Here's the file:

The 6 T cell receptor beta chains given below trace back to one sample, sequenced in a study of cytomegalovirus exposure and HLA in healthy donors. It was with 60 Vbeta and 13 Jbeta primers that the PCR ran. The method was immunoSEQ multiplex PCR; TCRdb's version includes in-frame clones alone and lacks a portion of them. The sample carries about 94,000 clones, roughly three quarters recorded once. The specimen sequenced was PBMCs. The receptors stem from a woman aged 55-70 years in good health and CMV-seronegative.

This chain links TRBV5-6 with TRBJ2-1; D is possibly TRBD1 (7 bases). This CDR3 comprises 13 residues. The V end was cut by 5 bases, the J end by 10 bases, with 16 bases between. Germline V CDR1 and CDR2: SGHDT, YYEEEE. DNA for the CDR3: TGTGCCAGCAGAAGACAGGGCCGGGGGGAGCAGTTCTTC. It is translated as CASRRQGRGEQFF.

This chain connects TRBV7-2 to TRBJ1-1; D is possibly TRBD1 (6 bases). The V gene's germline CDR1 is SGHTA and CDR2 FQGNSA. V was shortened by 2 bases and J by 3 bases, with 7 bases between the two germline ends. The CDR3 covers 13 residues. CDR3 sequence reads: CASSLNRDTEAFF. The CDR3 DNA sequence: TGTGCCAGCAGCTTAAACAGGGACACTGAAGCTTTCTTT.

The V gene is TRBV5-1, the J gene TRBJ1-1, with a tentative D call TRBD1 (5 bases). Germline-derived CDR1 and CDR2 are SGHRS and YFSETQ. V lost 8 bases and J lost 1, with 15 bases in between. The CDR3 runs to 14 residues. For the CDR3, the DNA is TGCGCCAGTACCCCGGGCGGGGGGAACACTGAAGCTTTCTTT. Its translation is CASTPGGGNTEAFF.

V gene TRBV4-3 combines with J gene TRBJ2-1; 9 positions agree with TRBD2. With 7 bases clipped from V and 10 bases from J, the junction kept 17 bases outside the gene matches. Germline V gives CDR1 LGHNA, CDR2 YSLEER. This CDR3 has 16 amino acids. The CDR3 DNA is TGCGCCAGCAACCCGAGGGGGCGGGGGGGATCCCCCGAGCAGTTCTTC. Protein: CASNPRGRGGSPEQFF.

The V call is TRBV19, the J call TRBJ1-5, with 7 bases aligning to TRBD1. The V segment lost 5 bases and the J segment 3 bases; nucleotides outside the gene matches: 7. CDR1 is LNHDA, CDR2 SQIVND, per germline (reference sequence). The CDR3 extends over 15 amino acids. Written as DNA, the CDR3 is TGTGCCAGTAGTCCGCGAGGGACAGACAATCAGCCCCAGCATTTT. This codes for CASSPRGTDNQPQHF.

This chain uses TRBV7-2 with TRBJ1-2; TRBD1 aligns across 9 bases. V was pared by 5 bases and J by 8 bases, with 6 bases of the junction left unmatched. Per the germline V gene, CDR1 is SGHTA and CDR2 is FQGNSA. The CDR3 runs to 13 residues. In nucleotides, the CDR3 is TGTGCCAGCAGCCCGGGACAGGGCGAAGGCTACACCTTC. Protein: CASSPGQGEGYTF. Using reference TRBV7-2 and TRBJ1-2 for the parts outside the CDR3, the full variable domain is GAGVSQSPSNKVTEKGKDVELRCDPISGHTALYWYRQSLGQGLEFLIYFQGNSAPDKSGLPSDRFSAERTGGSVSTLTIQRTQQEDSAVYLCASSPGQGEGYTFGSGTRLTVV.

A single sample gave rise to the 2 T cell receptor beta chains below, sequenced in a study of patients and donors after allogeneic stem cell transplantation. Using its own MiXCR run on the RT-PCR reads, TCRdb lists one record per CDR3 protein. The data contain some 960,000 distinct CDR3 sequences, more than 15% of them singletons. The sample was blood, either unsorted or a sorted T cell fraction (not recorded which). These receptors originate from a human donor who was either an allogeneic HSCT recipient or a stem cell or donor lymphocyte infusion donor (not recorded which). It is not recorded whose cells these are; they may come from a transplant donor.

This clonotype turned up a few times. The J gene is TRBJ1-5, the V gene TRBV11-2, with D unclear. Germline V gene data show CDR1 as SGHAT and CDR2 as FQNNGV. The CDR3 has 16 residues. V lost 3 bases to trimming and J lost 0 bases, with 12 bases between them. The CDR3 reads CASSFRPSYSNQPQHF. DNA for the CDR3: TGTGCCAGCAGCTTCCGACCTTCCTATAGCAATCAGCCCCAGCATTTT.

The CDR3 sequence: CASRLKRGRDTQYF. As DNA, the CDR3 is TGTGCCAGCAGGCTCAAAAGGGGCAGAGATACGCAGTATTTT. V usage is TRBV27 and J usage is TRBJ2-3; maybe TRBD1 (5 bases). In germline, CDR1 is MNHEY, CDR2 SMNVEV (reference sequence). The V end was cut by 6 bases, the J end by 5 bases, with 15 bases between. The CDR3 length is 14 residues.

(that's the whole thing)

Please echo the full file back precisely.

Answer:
The 6 T cell receptor beta chains given below trace back to one sample, sequenced in a study of cytomegalovirus exposure and HLA in healthy donors. It was with 60 Vbeta and 13 Jbeta primers that the PCR ran. The method was immunoSEQ multiplex PCR; TCRdb's version includes in-frame clones alone and lacks a portion of them. The sample carries about 94,000 clones, roughly three quarters recorded once. The specimen sequenced was PBMCs. The receptors stem from a woman aged 55-70 years in good health and CMV-seronegative.

This chain links TRBV5-6 with TRBJ2-1; D is possibly TRBD1 (7 bases). This CDR3 comprises 13 residues. The V end was cut by 5 bases, the J end by 10 bases, with 16 bases between. Germline V CDR1 and CDR2: SGHDT, YYEEEE. DNA for the CDR3: TGTGCCAGCAGAAGACAGGGCCGGGGGGAGCAGTTCTTC. It is translated as CASRRQGRGEQFF.

This chain connects TRBV7-2 to TRBJ1-1; D is possibly TRBD1 (6 bases). The V gene's germline CDR1 is SGHTA and CDR2 FQGNSA. V was shortened by 2 bases and J by 3 bases, with 7 bases between the two germline ends. The CDR3 covers 13 residues. CDR3 sequence reads: CASSLNRDTEAFF. The CDR3 DNA sequence: TGTGCCAGCAGCTTAAACAGGGACACTGAAGCTTTCTTT.

The V gene is TRBV5-1, the J gene TRBJ1-1, with a tentative D call TRBD1 (5 bases). Germline-derived CDR1 and CDR2 are SGHRS and YFSETQ. V lost 8 bases and J lost 1, with 15 bases in between. The CDR3 runs to 14 residues. For the CDR3, the DNA is TGCGCCAGTACCCCGGGCGGGGGGAACACTGAAGCTTTCTTT. Its translation is CASTPGGGNTEAFF.

V gene TRBV4-3 combines with J gene TRBJ2-1; 9 positions agree with TRBD2. With 7 bases clipped from V and 10 bases from J, the junction kept 17 bases outside the gene matches. Germline V gives CDR1 LGHNA, CDR2 YSLEER. This CDR3 has 16 amino acids. The CDR3 DNA is TGCGCCAGCAACCCGAGGGGGCGGGGGGGATCCCCCGAGCAGTTCTTC. Protein: CASNPRGRGGSPEQFF.

The V call is TRBV19, the J call TRBJ1-5, with 7 bases aligning to TRBD1. The V segment lost 5 bases and the J segment 3 bases; nucleotides outside the gene matches: 7. CDR1 is LNHDA, CDR2 SQIVND, per germline (reference sequence). The CDR3 extends over 15 amino acids. Written as DNA, the CDR3 is TGTGCCAGTAGTCCGCGAGGGACAGACAATCAGCCCCAGCATTTT. This codes for CASSPRGTDNQPQHF.

This chain uses TRBV7-2 with TRBJ1-2; TRBD1 aligns across 9 bases. V was pared by 5 bases and J by 8 bases, with 6 bases of the junction left unmatched. Per the germline V gene, CDR1 is SGHTA and CDR2 is FQGNSA. The CDR3 runs to 13 residues. In nucleotides, the CDR3 is TGTGCCAGCAGCCCGGGACAGGGCGAAGGCTACACCTTC. Protein: CASSPGQGEGYTF. Using reference TRBV7-2 and TRBJ1-2 for the parts outside the CDR3, the full variable domain is GAGVSQSPSNKVTEKGKDVELRCDPISGHTALYWYRQSLGQGLEFLIYFQGNSAPDKSGLPSDRFSAERTGGSVSTLTIQRTQQEDSAVYLCASSPGQGEGYTFGSGTRLTVV.

A single sample gave rise to the 2 T cell receptor beta chains below, sequenced in a study of patients and donors after allogeneic stem cell transplantation. Using its own MiXCR run on the RT-PCR reads, TCRdb lists one record per CDR3 protein. The data contain some 960,000 distinct CDR3 sequences, more than 15% of them singletons. The sample was blood, either unsorted or a sorted T cell fraction (not recorded which). These receptors originate from a human donor who was either an allogeneic HSCT recipient or a stem cell or donor lymphocyte infusion donor (not recorded which). It is not recorded whose cells these are; they may come from a transplant donor.

This clonotype turned up a few times. The J gene is TRBJ1-5, the V gene TRBV11-2, with D unclear. Germline V gene data show CDR1 as SGHAT and CDR2 as FQNNGV. The CDR3 has 16 residues. V lost 3 bases to trimming and J lost 0 bases, with 12 bases between them. The CDR3 reads CASSFRPSYSNQPQHF. DNA for the CDR3: TGTGCCAGCAGCTTCCGACCTTCCTATAGCAATCAGCCCCAGCATTTT.

The CDR3 sequence: CASRLKRGRDTQYF. As DNA, the CDR3 is TGTGCCAGCAGGCTCAAAAGGGGCAGAGATACGCAGTATTTT. V usage is TRBV27 and J usage is TRBJ2-3; maybe TRBD1 (5 bases). In germline, CDR1 is MNHEY, CDR2 SMNVEV (reference sequence). The V end was cut by 6 bases, the J end by 5 bases, with 15 bases between. The CDR3 length is 14 residues.